The Marathon Runners

It was a Greek soldier named Pheidippides who ran the first marathon, tasked with delivering a victory message from the Battle of Marathon to Athens. At the time there were two routes he could take, the most tricky being a steep 42 kilometre run over the mountains. He took this one to avoid rebels en route and just had time to gasp out the news before he collapsed and died on arrival. His herculean effort however was whispered about for centuries and the ‘marathon’ became an official part of the modern Olympic games in 1896, the distance itself being formalised at 42.195 kilometres in 1921.

There are now some 500 marathons run every year worldwide. The Barcelona marathon attracts over 17,000 participants and takes in some of the city’s most emblematic sights making it one of the most popular in the world. Starting at 8.30am from the magic fountain in Montjuïc Park near Plaça España, deadlines for entries for this year’s marathon are on 6 March (

Lucas Fox is immensely proud of its three Olympian runners – Simon Kelly, Adrián Martínez and Helena Carrasco – who’ll be strapping on their trainers on 15th March to raise money for Aldeas Infantiles SOS España. This well-respected charity provides a stable, secure and loving family setting for children who have lost their own families or who cannot live with their biological family for whatever reason. In Spain alone, there are 2.3 million children in need and the Aldea communities mean that children grow up in a nurturing community of SOS parents, sisters and brothers.

The Catalan Aldea (meaning village in Spanish) was the first to open in Spain. Built in 1972 in Sant Feliu de Codines, it remains one of the most important programmes in the region with 80% of all funds going directly to the children. To donate please click here.

We asked our brave runners, how you go about preparing physically and mentally for a run of this magnitude.

LF: Adrian, have you run a marathon before?

AM: No, this is my first marathon ever. Somehow, I was feeling like I was running out of time for many of my sport goals and projects and so I decided: it’s now or never! And this marathon will take place in Barcelona, which is a big plus.

LF: Simon, this is your seventeenth marathon. Why do you do it?

SK: I enjoy the challenge and like pushing myself to do something that’s out of my day-to-day comfort zone. I really enjoy the training too, and as well as keeping you fit I think it’s good for your mind. There’s a buzz in knowing that you’ve achieved something special, and then there’s the actual day, which is always great (especially in Barcelona) with fantastic support all along the route.

LF: Helena, it’s also your first marathon. How have you prepared for it?

HC: According to different studies, preparing for a marathon for a neophyte person should start 6-7 months before the race. It means an enormous effort in terms of workouts, diet and time disciplines. In my case, I got a personal trainer who created a tailored training plan for me. It’s made a big difference in terms of my staying in control of the training, especially not overdoing the power workouts, and it’s essential that 3-4 weeks prior to the race you remain calm and steady. Right now I’m feel prepared to carry it out with no physical or intellectual setbacks. I hope!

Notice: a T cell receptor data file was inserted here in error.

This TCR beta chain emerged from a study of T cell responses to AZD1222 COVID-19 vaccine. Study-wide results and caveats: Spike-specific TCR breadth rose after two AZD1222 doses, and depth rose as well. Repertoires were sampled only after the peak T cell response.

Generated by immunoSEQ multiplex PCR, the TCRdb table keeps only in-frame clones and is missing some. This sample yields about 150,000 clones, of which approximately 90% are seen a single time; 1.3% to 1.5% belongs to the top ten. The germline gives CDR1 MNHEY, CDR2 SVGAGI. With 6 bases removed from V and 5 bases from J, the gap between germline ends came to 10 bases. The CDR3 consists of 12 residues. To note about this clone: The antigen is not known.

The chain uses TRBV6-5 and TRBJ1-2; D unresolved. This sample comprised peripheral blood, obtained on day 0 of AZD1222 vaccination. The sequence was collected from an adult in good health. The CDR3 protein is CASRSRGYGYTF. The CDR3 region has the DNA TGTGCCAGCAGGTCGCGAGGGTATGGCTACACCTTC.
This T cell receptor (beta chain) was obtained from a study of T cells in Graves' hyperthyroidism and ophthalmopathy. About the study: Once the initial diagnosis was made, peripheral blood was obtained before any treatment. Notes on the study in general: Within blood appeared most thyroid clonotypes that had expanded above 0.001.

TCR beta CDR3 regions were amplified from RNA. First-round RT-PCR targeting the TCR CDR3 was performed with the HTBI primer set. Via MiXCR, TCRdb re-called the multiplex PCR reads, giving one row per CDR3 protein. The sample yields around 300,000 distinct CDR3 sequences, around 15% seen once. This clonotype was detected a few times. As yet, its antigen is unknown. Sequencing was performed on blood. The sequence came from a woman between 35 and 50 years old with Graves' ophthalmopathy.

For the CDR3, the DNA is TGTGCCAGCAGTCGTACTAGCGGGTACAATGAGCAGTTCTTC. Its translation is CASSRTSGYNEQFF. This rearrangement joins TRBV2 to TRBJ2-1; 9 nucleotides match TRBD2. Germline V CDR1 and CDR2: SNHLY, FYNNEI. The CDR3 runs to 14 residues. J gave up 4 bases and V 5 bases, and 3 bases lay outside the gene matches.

LF: Is it a scary prospect?

AM: You have to approach it as something exciting and enriching for you as a human being. Think about how beautiful it is to run in this marvellous city feeling the energy and the support of the runners and the crowd cheering, while pushing your body to the limit until your reach the finish line. Once you cross this line, that feeling of satisfaction is indescribable – sometimes the pain too! What scares me more is an Iron Man race that I’d love to do next year. That will be a big challenge.

SK: If you’ve done the training then it’s probably going to be ok. The last few miles really can be quite tough, but that’s part of it. So tough, yes, but not scary.

HC: Having done last Sunday’s Maratest (the official test marathon) of 30 kilometres and having come in at 34 out of 250 girls with a time of 2 hours 34 minutes the fear is gone. It is true that on that day the distance is longer, but accompanied by all those voices and encouragement and the last section, 30km to 42km, with its acoustic bands, screams and the warmth of the people, you move almost without realising it.

LF: Tell us a bit more about the charity and how can we contribute?

AM: It’s simple. Aldeas Infantiles help children in need around the world live a happier life. To donate is really easy, you just have to click on the link and on “haz tu donación” afterwards. There are only 14 days remaining. Don’t run out of time and please give a little money that won’t change your life, but can make all the difference to somebody else.

HC: Our goal is to raise €1,000 for Aldea SOS. We will discuss it between our team and national and international customers through our various channels of communication but anyone reading this can click on the link to donate. It would be amazing if we could raise much more than our goal.